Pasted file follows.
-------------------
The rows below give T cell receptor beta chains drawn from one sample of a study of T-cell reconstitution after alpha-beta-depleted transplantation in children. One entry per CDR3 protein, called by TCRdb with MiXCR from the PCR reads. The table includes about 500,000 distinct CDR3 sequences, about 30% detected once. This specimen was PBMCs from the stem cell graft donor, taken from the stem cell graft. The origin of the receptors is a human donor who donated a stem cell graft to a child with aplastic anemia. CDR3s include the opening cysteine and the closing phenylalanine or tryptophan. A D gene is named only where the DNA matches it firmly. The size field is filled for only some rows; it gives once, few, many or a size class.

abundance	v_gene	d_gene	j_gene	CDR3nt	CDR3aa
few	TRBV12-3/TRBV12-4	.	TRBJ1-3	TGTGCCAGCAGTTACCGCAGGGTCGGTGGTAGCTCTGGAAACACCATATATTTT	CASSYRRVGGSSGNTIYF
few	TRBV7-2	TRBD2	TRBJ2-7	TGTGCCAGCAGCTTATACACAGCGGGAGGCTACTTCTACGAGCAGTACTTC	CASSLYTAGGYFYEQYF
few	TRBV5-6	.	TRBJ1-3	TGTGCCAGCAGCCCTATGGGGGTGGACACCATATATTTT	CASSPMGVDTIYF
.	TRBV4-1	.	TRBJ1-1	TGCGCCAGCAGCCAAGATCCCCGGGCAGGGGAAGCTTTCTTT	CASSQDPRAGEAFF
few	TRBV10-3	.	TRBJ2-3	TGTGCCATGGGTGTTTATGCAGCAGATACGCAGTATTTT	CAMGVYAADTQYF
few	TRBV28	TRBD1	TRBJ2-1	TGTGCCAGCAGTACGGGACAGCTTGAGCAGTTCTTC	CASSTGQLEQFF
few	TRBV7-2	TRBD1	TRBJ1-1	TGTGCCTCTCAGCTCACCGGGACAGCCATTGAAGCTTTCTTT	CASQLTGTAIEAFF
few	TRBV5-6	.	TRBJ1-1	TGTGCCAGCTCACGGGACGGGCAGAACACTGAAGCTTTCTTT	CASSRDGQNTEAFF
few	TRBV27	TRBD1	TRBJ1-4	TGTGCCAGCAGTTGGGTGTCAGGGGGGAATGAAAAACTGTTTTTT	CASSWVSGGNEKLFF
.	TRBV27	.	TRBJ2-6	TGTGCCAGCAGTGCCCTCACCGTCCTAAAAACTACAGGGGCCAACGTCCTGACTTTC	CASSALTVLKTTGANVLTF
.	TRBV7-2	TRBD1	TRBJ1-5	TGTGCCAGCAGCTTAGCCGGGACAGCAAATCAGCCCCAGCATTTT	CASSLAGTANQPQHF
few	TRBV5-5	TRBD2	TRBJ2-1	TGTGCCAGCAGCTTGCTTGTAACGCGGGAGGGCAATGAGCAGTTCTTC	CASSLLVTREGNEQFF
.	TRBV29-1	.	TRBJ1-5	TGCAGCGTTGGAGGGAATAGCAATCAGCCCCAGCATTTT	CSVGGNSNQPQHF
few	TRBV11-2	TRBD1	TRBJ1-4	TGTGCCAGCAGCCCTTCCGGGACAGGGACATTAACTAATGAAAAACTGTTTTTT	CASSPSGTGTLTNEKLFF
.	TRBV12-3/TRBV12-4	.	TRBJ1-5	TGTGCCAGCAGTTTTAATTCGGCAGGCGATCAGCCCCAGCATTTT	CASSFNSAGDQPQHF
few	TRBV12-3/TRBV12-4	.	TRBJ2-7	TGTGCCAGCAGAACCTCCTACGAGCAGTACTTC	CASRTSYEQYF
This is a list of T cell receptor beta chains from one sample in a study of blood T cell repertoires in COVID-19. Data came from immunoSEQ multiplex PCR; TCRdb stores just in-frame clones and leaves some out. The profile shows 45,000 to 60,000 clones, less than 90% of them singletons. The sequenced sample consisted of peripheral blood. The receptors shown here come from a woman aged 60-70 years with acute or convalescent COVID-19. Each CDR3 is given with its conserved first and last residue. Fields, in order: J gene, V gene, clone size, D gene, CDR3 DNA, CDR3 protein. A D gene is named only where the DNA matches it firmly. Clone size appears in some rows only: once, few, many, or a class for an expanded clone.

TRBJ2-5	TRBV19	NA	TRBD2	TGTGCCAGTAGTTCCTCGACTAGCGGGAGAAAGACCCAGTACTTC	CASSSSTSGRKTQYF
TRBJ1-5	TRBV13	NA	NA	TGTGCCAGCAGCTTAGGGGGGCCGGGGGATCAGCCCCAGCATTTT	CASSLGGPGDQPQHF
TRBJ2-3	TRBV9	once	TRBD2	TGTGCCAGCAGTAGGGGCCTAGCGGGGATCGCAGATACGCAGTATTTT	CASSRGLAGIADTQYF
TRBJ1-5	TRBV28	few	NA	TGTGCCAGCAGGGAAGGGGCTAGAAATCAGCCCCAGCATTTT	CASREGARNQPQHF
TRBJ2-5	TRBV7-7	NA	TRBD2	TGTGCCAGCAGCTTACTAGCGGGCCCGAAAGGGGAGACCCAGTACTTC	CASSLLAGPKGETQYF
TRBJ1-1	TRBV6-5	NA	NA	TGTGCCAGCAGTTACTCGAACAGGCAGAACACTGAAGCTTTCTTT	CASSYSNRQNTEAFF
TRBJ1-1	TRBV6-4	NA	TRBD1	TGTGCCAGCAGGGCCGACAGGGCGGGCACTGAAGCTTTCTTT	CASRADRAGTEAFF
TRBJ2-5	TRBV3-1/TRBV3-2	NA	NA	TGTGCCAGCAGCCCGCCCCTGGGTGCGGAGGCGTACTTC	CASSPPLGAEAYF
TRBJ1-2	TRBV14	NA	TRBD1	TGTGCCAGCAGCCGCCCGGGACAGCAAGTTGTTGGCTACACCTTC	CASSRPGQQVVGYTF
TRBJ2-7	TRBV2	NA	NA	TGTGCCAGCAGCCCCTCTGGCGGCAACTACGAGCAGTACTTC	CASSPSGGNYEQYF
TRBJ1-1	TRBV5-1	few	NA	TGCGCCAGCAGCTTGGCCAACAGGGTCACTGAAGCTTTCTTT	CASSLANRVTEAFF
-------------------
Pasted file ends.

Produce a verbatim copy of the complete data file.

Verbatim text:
The rows below give T cell receptor beta chains drawn from one sample of a study of T-cell reconstitution after alpha-beta-depleted transplantation in children. One entry per CDR3 protein, called by TCRdb with MiXCR from the PCR reads. The table includes about 500,000 distinct CDR3 sequences, about 30% detected once. This specimen was PBMCs from the stem cell graft donor, taken from the stem cell graft. The origin of the receptors is a human donor who donated a stem cell graft to a child with aplastic anemia. CDR3s include the opening cysteine and the closing phenylalanine or tryptophan. A D gene is named only where the DNA matches it firmly. The size field is filled for only some rows; it gives once, few, many or a size class.

abundance	v_gene	d_gene	j_gene	CDR3nt	CDR3aa
few	TRBV12-3/TRBV12-4	.	TRBJ1-3	TGTGCCAGCAGTTACCGCAGGGTCGGTGGTAGCTCTGGAAACACCATATATTTT	CASSYRRVGGSSGNTIYF
few	TRBV7-2	TRBD2	TRBJ2-7	TGTGCCAGCAGCTTATACACAGCGGGAGGCTACTTCTACGAGCAGTACTTC	CASSLYTAGGYFYEQYF
few	TRBV5-6	.	TRBJ1-3	TGTGCCAGCAGCCCTATGGGGGTGGACACCATATATTTT	CASSPMGVDTIYF
.	TRBV4-1	.	TRBJ1-1	TGCGCCAGCAGCCAAGATCCCCGGGCAGGGGAAGCTTTCTTT	CASSQDPRAGEAFF
few	TRBV10-3	.	TRBJ2-3	TGTGCCATGGGTGTTTATGCAGCAGATACGCAGTATTTT	CAMGVYAADTQYF
few	TRBV28	TRBD1	TRBJ2-1	TGTGCCAGCAGTACGGGACAGCTTGAGCAGTTCTTC	CASSTGQLEQFF
few	TRBV7-2	TRBD1	TRBJ1-1	TGTGCCTCTCAGCTCACCGGGACAGCCATTGAAGCTTTCTTT	CASQLTGTAIEAFF
few	TRBV5-6	.	TRBJ1-1	TGTGCCAGCTCACGGGACGGGCAGAACACTGAAGCTTTCTTT	CASSRDGQNTEAFF
few	TRBV27	TRBD1	TRBJ1-4	TGTGCCAGCAGTTGGGTGTCAGGGGGGAATGAAAAACTGTTTTTT	CASSWVSGGNEKLFF
.	TRBV27	.	TRBJ2-6	TGTGCCAGCAGTGCCCTCACCGTCCTAAAAACTACAGGGGCCAACGTCCTGACTTTC	CASSALTVLKTTGANVLTF
.	TRBV7-2	TRBD1	TRBJ1-5	TGTGCCAGCAGCTTAGCCGGGACAGCAAATCAGCCCCAGCATTTT	CASSLAGTANQPQHF
few	TRBV5-5	TRBD2	TRBJ2-1	TGTGCCAGCAGCTTGCTTGTAACGCGGGAGGGCAATGAGCAGTTCTTC	CASSLLVTREGNEQFF
.	TRBV29-1	.	TRBJ1-5	TGCAGCGTTGGAGGGAATAGCAATCAGCCCCAGCATTTT	CSVGGNSNQPQHF
few	TRBV11-2	TRBD1	TRBJ1-4	TGTGCCAGCAGCCCTTCCGGGACAGGGACATTAACTAATGAAAAACTGTTTTTT	CASSPSGTGTLTNEKLFF
.	TRBV12-3/TRBV12-4	.	TRBJ1-5	TGTGCCAGCAGTTTTAATTCGGCAGGCGATCAGCCCCAGCATTTT	CASSFNSAGDQPQHF
few	TRBV12-3/TRBV12-4	.	TRBJ2-7	TGTGCCAGCAGAACCTCCTACGAGCAGTACTTC	CASRTSYEQYF
This is a list of T cell receptor beta chains from one sample in a study of blood T cell repertoires in COVID-19. Data came from immunoSEQ multiplex PCR; TCRdb stores just in-frame clones and leaves some out. The profile shows 45,000 to 60,000 clones, less than 90% of them singletons. The sequenced sample consisted of peripheral blood. The receptors shown here come from a woman aged 60-70 years with acute or convalescent COVID-19. Each CDR3 is given with its conserved first and last residue. Fields, in order: J gene, V gene, clone size, D gene, CDR3 DNA, CDR3 protein. A D gene is named only where the DNA matches it firmly. Clone size appears in some rows only: once, few, many, or a class for an expanded clone.

TRBJ2-5	TRBV19	NA	TRBD2	TGTGCCAGTAGTTCCTCGACTAGCGGGAGAAAGACCCAGTACTTC	CASSSSTSGRKTQYF
TRBJ1-5	TRBV13	NA	NA	TGTGCCAGCAGCTTAGGGGGGCCGGGGGATCAGCCCCAGCATTTT	CASSLGGPGDQPQHF
TRBJ2-3	TRBV9	once	TRBD2	TGTGCCAGCAGTAGGGGCCTAGCGGGGATCGCAGATACGCAGTATTTT	CASSRGLAGIADTQYF
TRBJ1-5	TRBV28	few	NA	TGTGCCAGCAGGGAAGGGGCTAGAAATCAGCCCCAGCATTTT	CASREGARNQPQHF
TRBJ2-5	TRBV7-7	NA	TRBD2	TGTGCCAGCAGCTTACTAGCGGGCCCGAAAGGGGAGACCCAGTACTTC	CASSLLAGPKGETQYF
TRBJ1-1	TRBV6-5	NA	NA	TGTGCCAGCAGTTACTCGAACAGGCAGAACACTGAAGCTTTCTTT	CASSYSNRQNTEAFF
TRBJ1-1	TRBV6-4	NA	TRBD1	TGTGCCAGCAGGGCCGACAGGGCGGGCACTGAAGCTTTCTTT	CASRADRAGTEAFF
TRBJ2-5	TRBV3-1/TRBV3-2	NA	NA	TGTGCCAGCAGCCCGCCCCTGGGTGCGGAGGCGTACTTC	CASSPPLGAEAYF
TRBJ1-2	TRBV14	NA	TRBD1	TGTGCCAGCAGCCGCCCGGGACAGCAAGTTGTTGGCTACACCTTC	CASSRPGQQVVGYTF
TRBJ2-7	TRBV2	NA	NA	TGTGCCAGCAGCCCCTCTGGCGGCAACTACGAGCAGTACTTC	CASSPSGGNYEQYF
TRBJ1-1	TRBV5-1	few	NA	TGCGCCAGCAGCTTGGCCAACAGGGTCACTGAAGCTTTCTTT	CASSLANRVTEAFF